can be governed by evil instead of good—with lies instead of truth,
with sickness instead of health."
"You emphasize the word 'mortal'; so you make a distinction
between a man and a mortal?"
"Yes; the mortal is the counterfeit of the real man, like a bogus
dollar bill, with no gold or principal to back it. He arrogantly
assumes that he has a will of his own, and this will is subordinate
to no other unless he chooses to make it so. But we find that he
reasons falsely when we see how he becomes the slave of all sorts of
evil that ultimates in sickness and death," explained Dr. Stanley.
"Humph! Then, according to your logic, the Ned Willard whom you
know is simply a mortal, physical manifestation of will power,
catering to his own appetites and desires, and so becoming their bond
servant, and there is no true image and likeness of God, or real man
about him," was the young man's half-quizzical rejoinder. "Granted,"
he went on, more seriously, "I think I am beginning to see him as he
is and has appeared to others. But now comes the question, 'How is
this same Ned Willard going to get rid of the undesirable mortal and
find the man?' It looks a hopeless task to me."
"You are using the scalpel very freely upon yourself, my boy,"
said Phillip Stanley, in his friendliest tone. "But let us see if
there isn't a different kind of blade that will serve us better. If
you were cruelly bound with thongs, and some friend should pass you a
keen-edged knife, you would not sit hopelessly looking at your bonds
and still continue to bemoan your bondage; you would instantly begin
to sever the thongs and so regain your liberty. In Christian Science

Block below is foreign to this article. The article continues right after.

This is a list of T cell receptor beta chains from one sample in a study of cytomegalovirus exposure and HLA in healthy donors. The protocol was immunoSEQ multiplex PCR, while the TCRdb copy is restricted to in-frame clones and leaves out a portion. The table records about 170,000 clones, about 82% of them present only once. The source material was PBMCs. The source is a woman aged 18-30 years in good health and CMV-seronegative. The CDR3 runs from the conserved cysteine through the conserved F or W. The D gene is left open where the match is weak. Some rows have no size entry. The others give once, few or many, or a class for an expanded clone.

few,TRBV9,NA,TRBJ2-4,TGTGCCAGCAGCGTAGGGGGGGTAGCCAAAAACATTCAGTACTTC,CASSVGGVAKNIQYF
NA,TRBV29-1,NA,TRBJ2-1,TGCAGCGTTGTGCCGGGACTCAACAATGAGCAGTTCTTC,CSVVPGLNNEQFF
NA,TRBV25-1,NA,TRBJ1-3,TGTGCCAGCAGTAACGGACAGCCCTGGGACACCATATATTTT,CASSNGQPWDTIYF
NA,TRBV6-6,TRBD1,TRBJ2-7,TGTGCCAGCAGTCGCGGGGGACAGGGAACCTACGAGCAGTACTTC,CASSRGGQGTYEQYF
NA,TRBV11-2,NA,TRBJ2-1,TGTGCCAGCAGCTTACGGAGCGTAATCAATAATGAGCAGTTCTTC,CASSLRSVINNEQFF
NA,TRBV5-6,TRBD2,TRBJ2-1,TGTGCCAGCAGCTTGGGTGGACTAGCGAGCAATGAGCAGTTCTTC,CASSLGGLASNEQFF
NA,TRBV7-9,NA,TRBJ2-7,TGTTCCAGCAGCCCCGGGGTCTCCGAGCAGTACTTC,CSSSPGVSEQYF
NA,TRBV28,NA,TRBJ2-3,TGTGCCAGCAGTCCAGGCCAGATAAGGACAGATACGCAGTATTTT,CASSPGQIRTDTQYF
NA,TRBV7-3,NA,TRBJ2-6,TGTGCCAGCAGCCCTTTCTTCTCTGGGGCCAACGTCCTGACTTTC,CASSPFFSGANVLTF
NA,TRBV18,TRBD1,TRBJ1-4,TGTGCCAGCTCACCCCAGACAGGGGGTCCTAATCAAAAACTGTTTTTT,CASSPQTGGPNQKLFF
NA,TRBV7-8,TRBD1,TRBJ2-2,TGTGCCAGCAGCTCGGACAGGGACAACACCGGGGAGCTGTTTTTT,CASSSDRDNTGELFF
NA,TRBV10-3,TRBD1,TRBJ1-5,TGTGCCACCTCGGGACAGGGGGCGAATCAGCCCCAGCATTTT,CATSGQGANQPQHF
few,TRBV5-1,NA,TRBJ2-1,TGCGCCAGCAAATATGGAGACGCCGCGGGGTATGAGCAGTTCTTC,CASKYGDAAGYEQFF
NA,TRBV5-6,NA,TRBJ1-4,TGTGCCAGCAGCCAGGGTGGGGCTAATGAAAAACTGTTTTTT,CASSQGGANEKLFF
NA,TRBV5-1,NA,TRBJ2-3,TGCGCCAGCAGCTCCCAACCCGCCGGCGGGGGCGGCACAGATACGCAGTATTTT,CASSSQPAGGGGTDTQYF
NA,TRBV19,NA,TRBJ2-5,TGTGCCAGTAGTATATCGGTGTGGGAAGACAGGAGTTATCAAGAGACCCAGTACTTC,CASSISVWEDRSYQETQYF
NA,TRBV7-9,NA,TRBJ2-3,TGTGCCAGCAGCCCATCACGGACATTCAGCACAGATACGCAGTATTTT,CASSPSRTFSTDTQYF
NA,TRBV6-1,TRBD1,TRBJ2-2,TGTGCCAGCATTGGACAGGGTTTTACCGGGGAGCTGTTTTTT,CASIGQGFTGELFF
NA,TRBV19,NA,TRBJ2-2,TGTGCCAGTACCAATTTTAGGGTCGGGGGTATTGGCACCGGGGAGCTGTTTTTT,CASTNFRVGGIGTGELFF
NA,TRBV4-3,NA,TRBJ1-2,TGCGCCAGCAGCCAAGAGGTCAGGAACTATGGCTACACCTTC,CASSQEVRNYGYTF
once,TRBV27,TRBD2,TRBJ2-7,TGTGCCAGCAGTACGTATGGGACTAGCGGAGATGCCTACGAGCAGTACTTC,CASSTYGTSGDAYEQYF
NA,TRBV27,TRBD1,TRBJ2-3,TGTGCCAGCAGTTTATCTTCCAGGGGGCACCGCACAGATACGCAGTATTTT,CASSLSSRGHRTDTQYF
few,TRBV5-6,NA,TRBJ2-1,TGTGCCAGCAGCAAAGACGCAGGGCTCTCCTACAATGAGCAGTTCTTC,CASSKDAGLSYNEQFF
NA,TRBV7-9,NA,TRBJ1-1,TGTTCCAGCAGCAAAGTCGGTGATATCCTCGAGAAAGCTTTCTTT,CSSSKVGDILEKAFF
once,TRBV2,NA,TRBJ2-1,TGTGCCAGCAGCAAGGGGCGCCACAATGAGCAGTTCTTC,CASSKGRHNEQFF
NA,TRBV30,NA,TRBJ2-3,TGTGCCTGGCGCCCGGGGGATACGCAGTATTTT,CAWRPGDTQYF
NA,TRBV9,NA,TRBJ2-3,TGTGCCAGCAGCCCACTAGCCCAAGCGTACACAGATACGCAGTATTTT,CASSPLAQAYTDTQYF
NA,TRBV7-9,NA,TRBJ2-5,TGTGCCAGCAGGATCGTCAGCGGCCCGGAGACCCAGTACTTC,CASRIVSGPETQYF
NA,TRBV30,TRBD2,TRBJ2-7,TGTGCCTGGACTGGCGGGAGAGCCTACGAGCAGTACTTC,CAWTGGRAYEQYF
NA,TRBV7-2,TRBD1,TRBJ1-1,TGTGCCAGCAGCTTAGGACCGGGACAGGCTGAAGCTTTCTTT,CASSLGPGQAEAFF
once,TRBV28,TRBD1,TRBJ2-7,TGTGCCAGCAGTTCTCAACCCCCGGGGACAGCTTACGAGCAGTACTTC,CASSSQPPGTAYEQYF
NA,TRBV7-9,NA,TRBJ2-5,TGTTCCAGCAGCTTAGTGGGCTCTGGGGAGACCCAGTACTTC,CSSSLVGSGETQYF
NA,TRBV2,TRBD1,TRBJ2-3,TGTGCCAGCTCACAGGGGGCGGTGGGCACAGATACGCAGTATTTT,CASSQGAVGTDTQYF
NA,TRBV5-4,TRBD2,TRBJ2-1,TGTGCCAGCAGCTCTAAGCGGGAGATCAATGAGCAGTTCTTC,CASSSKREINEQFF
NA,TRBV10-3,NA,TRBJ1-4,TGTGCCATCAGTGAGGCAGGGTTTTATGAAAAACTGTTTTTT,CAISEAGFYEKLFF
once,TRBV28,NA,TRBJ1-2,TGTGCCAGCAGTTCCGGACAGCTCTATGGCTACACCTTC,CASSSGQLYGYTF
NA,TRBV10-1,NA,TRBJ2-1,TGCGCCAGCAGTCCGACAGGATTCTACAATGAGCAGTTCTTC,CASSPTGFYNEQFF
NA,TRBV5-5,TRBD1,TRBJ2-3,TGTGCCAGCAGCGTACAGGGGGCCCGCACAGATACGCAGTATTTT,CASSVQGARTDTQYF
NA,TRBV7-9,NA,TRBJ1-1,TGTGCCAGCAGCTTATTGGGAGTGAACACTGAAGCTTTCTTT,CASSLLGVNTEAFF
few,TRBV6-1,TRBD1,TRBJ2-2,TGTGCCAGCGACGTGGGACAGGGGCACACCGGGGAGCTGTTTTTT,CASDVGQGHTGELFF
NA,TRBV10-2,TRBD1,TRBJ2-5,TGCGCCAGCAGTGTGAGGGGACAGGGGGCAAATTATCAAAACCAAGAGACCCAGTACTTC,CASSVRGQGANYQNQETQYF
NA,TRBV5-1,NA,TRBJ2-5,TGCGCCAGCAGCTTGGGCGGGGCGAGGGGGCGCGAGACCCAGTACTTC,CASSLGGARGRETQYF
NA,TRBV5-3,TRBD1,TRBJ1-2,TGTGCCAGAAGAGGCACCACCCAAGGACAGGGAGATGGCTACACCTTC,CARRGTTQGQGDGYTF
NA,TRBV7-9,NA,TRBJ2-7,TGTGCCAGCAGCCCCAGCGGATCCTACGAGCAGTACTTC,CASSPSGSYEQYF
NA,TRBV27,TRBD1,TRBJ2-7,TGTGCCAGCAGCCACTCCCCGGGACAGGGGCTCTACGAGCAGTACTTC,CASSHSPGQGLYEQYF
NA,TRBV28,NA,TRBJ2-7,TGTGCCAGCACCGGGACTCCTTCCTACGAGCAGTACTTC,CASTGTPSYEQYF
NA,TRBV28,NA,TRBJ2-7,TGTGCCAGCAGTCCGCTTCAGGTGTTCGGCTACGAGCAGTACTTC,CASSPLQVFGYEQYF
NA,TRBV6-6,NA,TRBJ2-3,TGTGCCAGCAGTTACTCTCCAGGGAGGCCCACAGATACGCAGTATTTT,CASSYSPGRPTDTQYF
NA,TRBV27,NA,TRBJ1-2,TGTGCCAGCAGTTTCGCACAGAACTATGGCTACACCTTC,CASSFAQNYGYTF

we find the 'sword of Truth' with which we begin to cut away, one by
one, the bonds of mortal falsities, habits, appetites and belief in
evil until, eventually, we shall find our freedom and true manhood."
"That sounds very promising, as you put it, though the how of it
seems rather vague. But, by all that's honest, I would like to get at
the secret of it," and the young man turned a frank, earnest face to
his companion as he concluded.
"This will reveal it. Will you read it if I leave it with you?"
and Dr. Stanley drew forth a pocket edition of "Science and Health"
and laid it upon his knee.
Willard opened it and glanced at the title-page.
"Thank you; I shall be glad to look it through," he replied.
"You will need a Bible to go with it," said his companion, lifting
his eyes to a bookcase near him.
"You'll not find one there," his patient observed, with a short
laugh. "Bibles and I have had nothing in common this many a year.
However, there are plenty about the house."
Dr. Stanley shortly after took his leave and went away to visit
other hungry ones, a reverent joy in his heart and on his lips the
paean of David, "Who is so great a God as our God?"
A few weeks later Edwin Willard walked briskly into his office,
his handsome face all aglow with health, a new hope and purpose
shining in his eyes.
"I'm off, Stanley!" he said, in cheery, eager tones as he laid his
friend's "little book" on his desk. "I've just slipped in to return
this and bid you au revoir."
"Off!" repeated Phillip Stanley, in surprise. "Where to? what
"I'm going to Washington, as private secretary to the Hon.——,
United States Senator from Pennsylvania. He was a classmate of my
father's at Yale, and asked the governor, the other day, if he could
suggest some one for the position," Willard explained. "It's very
sudden, but it's great luck, though this"—touching the book he had